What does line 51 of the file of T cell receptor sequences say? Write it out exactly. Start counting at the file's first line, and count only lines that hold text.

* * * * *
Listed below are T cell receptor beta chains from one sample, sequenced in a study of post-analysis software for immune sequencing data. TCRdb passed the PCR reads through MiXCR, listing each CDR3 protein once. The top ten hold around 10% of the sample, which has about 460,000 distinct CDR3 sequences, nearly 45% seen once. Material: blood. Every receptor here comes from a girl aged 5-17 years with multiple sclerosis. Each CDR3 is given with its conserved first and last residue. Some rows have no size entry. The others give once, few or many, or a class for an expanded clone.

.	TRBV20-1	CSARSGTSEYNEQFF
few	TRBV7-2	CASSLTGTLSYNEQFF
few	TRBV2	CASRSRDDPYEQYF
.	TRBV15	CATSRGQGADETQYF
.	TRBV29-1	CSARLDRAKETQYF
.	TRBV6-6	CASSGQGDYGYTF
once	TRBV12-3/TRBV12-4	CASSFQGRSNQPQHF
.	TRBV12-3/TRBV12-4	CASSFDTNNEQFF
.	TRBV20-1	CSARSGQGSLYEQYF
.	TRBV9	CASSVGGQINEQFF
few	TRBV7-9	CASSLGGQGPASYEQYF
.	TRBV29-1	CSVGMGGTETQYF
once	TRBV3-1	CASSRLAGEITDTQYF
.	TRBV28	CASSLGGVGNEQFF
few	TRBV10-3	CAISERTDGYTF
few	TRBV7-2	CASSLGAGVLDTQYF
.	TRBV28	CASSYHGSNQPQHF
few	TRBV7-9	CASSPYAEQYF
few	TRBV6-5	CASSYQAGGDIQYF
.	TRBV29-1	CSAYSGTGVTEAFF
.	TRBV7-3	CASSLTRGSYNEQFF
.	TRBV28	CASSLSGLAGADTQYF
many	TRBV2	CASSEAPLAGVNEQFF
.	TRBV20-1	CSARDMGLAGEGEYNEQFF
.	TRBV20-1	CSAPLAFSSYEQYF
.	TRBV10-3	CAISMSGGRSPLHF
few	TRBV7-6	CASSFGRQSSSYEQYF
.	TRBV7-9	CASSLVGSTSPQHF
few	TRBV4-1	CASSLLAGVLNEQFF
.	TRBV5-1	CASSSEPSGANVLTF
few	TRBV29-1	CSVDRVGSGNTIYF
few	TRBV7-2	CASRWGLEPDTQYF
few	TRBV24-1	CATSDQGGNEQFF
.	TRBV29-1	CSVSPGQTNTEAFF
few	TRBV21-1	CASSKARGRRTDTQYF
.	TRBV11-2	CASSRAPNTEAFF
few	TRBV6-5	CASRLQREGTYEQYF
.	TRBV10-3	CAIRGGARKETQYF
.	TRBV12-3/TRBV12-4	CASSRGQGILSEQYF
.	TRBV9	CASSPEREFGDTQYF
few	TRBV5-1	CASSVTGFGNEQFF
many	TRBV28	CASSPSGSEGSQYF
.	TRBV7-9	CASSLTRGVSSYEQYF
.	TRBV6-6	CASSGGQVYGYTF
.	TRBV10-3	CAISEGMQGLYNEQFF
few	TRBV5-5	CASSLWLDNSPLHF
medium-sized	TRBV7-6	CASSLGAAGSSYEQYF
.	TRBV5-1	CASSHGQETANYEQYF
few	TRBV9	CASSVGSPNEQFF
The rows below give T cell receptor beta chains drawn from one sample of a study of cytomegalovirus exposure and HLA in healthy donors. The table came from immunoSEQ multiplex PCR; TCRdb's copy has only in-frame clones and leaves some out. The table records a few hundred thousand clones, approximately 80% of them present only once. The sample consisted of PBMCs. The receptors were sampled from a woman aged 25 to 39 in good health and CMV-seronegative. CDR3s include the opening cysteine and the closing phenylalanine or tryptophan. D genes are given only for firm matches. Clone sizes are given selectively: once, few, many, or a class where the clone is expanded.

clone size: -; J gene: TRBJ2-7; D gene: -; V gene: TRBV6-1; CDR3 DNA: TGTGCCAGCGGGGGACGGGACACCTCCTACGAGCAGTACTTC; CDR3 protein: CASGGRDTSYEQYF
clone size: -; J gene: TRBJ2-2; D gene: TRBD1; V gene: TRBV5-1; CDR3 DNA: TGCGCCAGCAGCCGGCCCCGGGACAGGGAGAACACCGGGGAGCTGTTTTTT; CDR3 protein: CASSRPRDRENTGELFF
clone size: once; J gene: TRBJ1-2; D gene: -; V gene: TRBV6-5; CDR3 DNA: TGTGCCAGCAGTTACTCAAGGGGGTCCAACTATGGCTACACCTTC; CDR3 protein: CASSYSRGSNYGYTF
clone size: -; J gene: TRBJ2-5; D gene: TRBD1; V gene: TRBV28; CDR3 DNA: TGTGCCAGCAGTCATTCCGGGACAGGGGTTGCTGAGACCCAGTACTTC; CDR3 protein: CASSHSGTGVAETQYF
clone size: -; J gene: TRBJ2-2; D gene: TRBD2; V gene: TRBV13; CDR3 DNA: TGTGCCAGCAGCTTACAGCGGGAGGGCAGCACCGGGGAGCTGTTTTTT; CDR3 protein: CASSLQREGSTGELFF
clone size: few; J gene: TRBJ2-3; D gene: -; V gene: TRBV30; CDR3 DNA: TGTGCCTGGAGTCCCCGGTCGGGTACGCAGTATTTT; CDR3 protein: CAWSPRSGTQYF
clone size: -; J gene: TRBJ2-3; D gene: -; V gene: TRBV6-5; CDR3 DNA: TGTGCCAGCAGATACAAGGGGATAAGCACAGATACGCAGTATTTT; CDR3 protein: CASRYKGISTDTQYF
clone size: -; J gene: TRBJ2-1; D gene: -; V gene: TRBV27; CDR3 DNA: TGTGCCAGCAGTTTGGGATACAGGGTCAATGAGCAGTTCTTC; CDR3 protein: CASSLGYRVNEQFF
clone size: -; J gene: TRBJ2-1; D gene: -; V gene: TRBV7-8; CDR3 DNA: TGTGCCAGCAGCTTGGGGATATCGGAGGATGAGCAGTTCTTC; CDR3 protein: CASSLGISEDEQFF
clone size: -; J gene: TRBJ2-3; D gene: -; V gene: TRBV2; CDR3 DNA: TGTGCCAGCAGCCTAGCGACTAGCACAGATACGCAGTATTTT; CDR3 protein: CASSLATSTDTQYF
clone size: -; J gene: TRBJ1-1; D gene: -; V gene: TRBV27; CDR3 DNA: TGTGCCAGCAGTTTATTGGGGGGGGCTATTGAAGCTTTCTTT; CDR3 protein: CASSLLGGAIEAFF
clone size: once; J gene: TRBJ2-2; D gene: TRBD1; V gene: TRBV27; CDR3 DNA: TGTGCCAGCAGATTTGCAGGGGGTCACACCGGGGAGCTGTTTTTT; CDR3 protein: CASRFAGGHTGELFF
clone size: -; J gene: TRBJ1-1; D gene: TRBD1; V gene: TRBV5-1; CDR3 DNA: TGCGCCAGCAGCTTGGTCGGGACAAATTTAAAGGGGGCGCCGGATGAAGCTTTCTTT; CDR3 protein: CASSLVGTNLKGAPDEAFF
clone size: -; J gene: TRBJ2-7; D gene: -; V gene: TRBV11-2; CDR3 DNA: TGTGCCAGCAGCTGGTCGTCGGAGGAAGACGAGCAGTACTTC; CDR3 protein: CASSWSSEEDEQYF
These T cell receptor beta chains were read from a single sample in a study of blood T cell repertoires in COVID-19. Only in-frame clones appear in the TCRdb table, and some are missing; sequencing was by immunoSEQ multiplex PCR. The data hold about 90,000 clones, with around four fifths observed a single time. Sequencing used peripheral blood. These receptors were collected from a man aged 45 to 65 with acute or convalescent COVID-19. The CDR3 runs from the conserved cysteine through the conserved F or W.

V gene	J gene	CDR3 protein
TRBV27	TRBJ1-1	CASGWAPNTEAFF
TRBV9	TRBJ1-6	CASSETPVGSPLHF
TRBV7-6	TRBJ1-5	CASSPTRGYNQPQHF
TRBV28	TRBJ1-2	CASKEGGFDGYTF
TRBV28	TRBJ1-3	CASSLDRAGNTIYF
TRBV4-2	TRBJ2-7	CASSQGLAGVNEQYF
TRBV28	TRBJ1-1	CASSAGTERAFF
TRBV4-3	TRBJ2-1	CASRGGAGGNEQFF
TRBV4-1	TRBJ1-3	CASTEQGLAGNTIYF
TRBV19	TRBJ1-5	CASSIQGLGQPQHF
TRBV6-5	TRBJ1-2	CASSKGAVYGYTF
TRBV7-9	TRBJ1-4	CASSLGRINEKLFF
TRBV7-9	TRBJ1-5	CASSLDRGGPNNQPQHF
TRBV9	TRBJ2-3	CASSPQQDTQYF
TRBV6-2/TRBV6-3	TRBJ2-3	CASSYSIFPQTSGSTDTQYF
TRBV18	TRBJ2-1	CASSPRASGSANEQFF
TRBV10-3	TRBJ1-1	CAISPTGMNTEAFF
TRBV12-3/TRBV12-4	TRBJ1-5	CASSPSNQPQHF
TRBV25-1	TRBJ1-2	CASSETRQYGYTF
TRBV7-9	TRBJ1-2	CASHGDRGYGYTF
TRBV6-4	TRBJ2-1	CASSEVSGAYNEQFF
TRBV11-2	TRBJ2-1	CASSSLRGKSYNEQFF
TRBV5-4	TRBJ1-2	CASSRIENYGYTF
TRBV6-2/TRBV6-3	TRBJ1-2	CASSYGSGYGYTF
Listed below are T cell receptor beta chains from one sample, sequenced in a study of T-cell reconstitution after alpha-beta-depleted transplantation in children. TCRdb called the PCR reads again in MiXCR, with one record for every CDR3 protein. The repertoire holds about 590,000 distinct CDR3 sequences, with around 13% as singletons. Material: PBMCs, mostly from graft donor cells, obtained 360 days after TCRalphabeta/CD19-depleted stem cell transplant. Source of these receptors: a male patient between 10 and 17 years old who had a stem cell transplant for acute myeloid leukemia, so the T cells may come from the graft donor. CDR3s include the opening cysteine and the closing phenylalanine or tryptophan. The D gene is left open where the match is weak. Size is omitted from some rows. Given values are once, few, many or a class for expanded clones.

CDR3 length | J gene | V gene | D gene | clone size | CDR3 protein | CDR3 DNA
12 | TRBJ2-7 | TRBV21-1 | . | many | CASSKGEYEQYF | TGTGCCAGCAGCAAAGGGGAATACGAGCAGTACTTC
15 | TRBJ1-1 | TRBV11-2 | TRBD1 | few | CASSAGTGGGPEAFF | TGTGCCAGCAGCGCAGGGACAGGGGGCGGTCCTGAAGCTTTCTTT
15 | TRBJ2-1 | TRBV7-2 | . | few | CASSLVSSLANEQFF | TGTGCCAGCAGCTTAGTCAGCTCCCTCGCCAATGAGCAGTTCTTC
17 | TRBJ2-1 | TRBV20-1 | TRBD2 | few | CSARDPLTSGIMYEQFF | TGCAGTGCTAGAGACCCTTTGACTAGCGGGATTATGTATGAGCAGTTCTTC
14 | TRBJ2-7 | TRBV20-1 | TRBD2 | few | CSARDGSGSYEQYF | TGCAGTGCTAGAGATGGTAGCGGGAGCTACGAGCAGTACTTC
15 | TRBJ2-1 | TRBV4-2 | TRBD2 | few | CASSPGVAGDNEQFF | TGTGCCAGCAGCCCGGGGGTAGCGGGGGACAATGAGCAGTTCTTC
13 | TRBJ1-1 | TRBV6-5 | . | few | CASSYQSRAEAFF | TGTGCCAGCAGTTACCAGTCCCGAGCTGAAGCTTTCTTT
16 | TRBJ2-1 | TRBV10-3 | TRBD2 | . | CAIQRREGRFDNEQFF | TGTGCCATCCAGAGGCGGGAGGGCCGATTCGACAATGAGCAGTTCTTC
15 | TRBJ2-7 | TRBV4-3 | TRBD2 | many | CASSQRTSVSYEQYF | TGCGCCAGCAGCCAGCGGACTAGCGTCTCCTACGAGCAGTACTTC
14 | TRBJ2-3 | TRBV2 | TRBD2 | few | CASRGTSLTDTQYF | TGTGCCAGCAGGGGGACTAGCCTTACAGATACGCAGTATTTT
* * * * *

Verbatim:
The rows below give T cell receptor beta chains drawn from one sample of a study of cytomegalovirus exposure and HLA in healthy donors. The table came from immunoSEQ multiplex PCR; TCRdb's copy has only in-frame clones and leaves some out. The table records a few hundred thousand clones, approximately 80% of them present only once. The sample consisted of PBMCs. The receptors were sampled from a woman aged 25 to 39 in good health and CMV-seronegative. CDR3s include the opening cysteine and the closing phenylalanine or tryptophan. D genes are given only for firm matches. Clone sizes are given selectively: once, few, many, or a class where the clone is expanded.